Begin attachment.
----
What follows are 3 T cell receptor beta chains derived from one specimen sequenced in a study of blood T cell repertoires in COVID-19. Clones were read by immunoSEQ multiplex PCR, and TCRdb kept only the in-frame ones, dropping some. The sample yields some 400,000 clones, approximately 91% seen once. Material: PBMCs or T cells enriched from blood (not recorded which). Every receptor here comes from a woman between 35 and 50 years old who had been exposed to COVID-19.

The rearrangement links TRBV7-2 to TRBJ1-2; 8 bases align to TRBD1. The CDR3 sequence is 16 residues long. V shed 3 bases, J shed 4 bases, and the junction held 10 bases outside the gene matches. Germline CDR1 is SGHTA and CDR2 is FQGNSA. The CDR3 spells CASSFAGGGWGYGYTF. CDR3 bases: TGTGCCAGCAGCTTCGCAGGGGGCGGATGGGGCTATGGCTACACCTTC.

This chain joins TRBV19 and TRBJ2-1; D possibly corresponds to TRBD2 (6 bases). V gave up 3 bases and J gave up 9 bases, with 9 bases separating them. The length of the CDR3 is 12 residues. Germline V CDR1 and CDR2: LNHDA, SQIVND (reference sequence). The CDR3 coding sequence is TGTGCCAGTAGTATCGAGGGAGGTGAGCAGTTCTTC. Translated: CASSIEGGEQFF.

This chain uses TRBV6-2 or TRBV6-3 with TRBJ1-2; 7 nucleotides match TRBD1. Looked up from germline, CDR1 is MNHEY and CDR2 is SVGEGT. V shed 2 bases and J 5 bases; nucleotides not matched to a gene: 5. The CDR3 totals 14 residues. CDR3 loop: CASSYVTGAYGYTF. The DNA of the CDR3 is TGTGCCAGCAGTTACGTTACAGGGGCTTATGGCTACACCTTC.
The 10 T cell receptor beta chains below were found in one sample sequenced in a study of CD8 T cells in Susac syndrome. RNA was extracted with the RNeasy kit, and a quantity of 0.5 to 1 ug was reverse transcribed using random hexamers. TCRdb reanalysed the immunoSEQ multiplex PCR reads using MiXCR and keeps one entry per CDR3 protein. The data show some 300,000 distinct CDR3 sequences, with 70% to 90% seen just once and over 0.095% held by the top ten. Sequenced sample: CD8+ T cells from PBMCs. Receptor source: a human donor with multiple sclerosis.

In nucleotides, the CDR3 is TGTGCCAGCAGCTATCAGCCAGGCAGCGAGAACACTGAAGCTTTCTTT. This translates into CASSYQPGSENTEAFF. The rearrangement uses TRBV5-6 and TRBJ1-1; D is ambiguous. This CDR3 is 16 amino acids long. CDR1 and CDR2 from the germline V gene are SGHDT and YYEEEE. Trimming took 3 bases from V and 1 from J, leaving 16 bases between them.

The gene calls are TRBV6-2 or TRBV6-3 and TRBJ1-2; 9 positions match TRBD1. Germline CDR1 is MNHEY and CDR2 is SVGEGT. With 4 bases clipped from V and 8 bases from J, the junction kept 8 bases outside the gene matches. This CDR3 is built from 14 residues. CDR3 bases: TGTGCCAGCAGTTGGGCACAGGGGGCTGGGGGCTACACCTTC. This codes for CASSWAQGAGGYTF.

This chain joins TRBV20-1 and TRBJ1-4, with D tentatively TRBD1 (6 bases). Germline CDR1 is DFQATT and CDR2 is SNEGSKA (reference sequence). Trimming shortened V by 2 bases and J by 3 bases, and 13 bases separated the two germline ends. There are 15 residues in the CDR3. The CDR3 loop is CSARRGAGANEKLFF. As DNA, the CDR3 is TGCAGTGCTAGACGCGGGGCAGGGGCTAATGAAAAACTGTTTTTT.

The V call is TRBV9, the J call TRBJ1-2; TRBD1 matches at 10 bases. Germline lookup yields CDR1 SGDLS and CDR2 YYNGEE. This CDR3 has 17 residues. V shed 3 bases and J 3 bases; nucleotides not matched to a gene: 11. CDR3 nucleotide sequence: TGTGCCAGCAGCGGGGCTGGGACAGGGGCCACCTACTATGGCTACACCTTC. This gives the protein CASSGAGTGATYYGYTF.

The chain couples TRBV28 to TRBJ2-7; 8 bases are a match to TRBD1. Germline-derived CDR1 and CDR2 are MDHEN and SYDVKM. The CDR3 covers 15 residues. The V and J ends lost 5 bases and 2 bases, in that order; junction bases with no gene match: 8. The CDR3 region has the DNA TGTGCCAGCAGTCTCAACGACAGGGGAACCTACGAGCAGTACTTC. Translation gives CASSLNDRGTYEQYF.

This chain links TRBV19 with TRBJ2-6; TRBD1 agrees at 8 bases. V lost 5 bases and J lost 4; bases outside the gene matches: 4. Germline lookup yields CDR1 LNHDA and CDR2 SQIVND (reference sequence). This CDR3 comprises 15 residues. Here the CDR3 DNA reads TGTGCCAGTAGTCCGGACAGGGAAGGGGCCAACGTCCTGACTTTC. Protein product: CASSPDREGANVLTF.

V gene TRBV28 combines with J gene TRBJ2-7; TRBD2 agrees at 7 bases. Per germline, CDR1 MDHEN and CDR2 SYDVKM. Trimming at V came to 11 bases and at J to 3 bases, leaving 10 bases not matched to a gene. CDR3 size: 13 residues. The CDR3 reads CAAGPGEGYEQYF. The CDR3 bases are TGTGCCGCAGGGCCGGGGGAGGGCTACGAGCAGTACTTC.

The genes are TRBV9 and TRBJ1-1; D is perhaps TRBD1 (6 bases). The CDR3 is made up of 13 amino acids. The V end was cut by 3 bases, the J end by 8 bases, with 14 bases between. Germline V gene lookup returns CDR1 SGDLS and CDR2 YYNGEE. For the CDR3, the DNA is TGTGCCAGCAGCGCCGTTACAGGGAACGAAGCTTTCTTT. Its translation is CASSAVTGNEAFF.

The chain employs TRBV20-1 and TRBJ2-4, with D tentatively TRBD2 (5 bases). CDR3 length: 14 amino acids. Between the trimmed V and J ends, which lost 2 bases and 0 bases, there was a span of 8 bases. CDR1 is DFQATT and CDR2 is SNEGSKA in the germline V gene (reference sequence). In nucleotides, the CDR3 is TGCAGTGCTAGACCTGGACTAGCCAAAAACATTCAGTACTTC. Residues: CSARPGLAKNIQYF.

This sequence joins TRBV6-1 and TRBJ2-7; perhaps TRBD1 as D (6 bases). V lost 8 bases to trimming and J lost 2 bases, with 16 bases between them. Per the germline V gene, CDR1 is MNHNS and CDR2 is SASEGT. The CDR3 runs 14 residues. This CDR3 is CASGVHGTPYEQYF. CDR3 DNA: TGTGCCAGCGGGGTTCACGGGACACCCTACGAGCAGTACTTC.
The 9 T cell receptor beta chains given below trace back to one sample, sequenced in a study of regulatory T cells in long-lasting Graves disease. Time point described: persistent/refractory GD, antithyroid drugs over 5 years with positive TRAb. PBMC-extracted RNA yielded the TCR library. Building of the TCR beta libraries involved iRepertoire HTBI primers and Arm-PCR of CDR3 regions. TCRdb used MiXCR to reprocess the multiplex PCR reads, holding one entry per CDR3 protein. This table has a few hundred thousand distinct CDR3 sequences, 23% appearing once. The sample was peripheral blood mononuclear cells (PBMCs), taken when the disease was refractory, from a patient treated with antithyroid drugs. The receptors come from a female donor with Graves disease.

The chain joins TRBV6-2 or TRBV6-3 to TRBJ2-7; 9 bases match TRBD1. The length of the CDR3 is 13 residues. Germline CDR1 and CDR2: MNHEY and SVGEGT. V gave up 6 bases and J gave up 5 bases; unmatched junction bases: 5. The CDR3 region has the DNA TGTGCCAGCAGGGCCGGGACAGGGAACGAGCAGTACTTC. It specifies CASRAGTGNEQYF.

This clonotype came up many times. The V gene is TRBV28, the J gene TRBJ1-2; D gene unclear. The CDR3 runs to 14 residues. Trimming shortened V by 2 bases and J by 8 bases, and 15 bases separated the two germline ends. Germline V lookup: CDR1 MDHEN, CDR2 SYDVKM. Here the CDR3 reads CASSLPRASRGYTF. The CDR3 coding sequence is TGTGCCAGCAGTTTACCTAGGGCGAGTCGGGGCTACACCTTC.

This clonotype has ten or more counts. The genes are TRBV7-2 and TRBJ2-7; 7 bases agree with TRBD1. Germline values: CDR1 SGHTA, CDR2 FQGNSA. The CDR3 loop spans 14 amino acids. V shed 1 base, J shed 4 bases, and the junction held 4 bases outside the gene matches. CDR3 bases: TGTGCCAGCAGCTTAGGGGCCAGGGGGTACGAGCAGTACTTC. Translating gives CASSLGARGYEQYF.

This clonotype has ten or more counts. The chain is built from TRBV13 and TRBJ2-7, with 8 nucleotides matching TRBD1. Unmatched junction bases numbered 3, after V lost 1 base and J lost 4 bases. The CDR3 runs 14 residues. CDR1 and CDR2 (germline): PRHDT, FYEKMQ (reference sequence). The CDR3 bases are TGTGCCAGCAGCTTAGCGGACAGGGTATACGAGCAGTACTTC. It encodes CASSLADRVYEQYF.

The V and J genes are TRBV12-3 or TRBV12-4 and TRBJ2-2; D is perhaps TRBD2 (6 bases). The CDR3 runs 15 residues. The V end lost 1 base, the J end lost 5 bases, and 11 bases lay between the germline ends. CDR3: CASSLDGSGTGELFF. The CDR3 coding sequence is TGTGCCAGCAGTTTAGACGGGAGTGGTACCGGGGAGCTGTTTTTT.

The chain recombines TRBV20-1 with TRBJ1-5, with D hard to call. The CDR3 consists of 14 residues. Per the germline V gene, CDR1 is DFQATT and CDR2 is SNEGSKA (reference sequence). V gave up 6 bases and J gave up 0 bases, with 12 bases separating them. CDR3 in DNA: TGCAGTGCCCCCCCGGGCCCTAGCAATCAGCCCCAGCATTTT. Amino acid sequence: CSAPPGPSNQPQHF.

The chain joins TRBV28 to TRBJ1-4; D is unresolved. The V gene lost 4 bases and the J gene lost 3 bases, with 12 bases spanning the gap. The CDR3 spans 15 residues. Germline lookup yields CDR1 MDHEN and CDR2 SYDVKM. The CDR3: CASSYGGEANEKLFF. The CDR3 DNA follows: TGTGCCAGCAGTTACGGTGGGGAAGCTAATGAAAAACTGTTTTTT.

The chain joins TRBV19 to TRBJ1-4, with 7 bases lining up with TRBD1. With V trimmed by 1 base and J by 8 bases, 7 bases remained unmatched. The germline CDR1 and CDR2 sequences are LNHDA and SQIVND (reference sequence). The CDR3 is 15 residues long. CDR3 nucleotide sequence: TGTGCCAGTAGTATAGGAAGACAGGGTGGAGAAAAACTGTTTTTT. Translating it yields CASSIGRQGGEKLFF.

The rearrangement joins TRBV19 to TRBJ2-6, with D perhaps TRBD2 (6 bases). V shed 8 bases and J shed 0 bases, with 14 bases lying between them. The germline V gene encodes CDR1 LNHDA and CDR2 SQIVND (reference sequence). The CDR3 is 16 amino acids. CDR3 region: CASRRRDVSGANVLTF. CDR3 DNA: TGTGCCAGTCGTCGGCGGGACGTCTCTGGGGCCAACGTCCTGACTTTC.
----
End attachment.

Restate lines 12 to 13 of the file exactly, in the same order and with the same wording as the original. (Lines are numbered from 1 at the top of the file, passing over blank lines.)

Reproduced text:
V gene TRBV28 combines with J gene TRBJ2-7; TRBD2 agrees at 7 bases. Per germline, CDR1 MDHEN and CDR2 SYDVKM. Trimming at V came to 11 bases and at J to 3 bases, leaving 10 bases not matched to a gene. CDR3 size: 13 residues. The CDR3 reads CAAGPGEGYEQYF. The CDR3 bases are TGTGCCGCAGGGCCGGGGGAGGGCTACGAGCAGTACTTC.

The genes are TRBV9 and TRBJ1-1; D is perhaps TRBD1 (6 bases). The CDR3 is made up of 13 amino acids. The V end was cut by 3 bases, the J end by 8 bases, with 14 bases between. Germline V gene lookup returns CDR1 SGDLS and CDR2 YYNGEE. For the CDR3, the DNA is TGTGCCAGCAGCGCCGTTACAGGGAACGAAGCTTTCTTT. Its translation is CASSAVTGNEAFF.